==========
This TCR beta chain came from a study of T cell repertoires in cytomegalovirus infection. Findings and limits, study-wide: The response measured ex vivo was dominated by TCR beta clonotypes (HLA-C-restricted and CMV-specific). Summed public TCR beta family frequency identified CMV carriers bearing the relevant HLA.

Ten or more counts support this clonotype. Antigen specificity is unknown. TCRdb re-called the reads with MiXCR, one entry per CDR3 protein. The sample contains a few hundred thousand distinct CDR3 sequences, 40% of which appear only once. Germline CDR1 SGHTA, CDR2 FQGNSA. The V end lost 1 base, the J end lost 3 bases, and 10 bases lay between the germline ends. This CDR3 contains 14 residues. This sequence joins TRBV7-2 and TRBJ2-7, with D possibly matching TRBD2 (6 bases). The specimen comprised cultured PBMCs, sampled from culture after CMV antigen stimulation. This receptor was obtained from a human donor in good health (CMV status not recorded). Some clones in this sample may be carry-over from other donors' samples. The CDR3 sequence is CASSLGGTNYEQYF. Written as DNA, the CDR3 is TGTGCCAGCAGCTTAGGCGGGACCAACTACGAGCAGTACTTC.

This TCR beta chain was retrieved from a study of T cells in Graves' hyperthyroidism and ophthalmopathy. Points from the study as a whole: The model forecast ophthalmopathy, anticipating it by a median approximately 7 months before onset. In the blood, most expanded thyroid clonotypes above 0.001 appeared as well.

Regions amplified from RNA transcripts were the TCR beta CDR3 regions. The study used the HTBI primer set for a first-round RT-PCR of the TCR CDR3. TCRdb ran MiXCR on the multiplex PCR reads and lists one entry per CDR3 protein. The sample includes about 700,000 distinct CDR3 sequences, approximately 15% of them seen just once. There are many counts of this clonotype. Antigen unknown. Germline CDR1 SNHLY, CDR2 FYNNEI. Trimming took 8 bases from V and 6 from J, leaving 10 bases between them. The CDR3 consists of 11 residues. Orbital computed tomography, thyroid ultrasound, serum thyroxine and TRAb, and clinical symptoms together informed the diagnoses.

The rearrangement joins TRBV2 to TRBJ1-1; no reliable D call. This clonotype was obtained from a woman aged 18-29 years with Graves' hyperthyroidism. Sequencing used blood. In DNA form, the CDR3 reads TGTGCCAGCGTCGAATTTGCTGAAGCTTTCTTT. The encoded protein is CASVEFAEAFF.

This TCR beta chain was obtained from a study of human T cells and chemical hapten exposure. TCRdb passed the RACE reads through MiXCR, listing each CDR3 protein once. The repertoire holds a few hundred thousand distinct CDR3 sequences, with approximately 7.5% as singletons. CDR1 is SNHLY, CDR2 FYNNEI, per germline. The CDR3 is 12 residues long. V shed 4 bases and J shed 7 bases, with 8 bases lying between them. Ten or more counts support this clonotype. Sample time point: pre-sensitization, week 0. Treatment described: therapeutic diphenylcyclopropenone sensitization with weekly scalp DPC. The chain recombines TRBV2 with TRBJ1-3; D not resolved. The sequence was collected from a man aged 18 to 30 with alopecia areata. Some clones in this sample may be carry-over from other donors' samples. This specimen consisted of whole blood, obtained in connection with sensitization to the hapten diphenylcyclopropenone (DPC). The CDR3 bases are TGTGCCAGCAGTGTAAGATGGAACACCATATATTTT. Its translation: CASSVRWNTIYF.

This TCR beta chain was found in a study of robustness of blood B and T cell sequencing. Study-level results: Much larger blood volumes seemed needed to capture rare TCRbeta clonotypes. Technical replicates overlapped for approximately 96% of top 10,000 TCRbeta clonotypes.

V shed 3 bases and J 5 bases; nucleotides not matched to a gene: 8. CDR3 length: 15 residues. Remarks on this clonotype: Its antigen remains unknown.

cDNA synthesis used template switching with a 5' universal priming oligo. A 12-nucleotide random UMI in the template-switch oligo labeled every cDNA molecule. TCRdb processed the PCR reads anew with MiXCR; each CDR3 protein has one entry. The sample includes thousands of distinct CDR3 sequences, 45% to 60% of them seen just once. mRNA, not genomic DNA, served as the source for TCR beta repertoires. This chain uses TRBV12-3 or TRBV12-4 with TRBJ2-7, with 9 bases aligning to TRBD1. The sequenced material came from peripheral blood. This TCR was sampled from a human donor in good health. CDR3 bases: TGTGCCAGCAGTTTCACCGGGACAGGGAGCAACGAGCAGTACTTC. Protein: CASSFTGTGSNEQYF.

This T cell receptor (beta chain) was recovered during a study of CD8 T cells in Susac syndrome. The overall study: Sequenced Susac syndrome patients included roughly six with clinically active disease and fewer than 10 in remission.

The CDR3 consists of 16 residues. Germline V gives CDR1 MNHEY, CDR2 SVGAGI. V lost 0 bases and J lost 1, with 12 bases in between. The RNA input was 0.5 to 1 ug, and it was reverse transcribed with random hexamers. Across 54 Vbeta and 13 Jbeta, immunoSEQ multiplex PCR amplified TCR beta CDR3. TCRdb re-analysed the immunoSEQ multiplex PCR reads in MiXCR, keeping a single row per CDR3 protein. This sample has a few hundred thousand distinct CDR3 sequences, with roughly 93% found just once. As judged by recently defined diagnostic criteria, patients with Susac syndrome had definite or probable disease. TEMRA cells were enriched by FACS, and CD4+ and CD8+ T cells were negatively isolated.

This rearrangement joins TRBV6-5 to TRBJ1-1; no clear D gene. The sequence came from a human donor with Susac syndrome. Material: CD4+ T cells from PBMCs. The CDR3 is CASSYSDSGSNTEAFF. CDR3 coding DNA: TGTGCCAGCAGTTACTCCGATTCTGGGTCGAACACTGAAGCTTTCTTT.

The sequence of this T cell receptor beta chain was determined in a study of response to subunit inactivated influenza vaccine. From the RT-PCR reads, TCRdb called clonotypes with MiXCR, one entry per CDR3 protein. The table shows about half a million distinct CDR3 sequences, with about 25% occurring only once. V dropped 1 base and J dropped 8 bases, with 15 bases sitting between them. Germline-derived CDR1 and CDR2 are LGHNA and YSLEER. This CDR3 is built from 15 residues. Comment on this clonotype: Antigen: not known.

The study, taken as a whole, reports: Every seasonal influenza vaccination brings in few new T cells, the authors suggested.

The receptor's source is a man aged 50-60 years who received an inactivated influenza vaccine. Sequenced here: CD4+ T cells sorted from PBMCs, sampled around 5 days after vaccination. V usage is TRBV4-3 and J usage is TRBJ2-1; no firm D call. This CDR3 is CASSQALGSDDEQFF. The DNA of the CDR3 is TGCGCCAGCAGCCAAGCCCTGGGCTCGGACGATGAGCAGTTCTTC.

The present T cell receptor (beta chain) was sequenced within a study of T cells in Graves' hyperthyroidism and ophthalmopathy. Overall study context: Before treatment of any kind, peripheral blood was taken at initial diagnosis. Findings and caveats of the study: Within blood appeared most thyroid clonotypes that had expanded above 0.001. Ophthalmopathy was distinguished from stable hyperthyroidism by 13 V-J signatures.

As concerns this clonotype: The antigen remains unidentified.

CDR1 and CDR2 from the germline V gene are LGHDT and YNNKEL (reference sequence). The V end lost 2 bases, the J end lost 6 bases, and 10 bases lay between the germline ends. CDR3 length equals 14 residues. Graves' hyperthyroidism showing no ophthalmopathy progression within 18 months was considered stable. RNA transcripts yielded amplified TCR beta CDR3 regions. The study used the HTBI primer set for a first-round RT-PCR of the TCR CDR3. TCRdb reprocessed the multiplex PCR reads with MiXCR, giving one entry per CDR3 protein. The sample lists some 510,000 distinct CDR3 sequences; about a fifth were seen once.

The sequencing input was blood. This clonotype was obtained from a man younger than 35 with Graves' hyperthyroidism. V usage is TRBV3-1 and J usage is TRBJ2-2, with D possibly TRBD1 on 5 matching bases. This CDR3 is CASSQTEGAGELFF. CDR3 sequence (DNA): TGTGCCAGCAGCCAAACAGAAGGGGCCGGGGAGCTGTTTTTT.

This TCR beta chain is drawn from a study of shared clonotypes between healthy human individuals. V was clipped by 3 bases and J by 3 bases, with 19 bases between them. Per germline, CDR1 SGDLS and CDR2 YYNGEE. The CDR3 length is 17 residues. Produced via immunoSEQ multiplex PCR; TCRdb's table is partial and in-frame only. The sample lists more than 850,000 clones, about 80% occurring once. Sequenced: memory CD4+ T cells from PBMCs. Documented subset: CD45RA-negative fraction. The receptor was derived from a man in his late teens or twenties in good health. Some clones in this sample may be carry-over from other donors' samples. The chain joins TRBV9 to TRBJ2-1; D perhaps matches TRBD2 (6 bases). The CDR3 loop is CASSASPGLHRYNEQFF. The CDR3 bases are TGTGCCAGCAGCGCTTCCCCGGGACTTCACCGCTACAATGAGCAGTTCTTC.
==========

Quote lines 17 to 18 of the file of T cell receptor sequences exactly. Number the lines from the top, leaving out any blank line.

As concerns this clonotype: The antigen remains unidentified.

CDR1 and CDR2 from the germline V gene are LGHDT and YNNKEL (reference sequence). The V end lost 2 bases, the J end lost 6 bases, and 10 bases lay between the germline ends. CDR3 length equals 14 residues. Graves' hyperthyroidism showing no ophthalmopathy progression within 18 months was considered stable. RNA transcripts yielded amplified TCR beta CDR3 regions. The study used the HTBI primer set for a first-round RT-PCR of the TCR CDR3. TCRdb reprocessed the multiplex PCR reads with MiXCR, giving one entry per CDR3 protein. The sample lists some 510,000 distinct CDR3 sequences; about a fifth were seen once.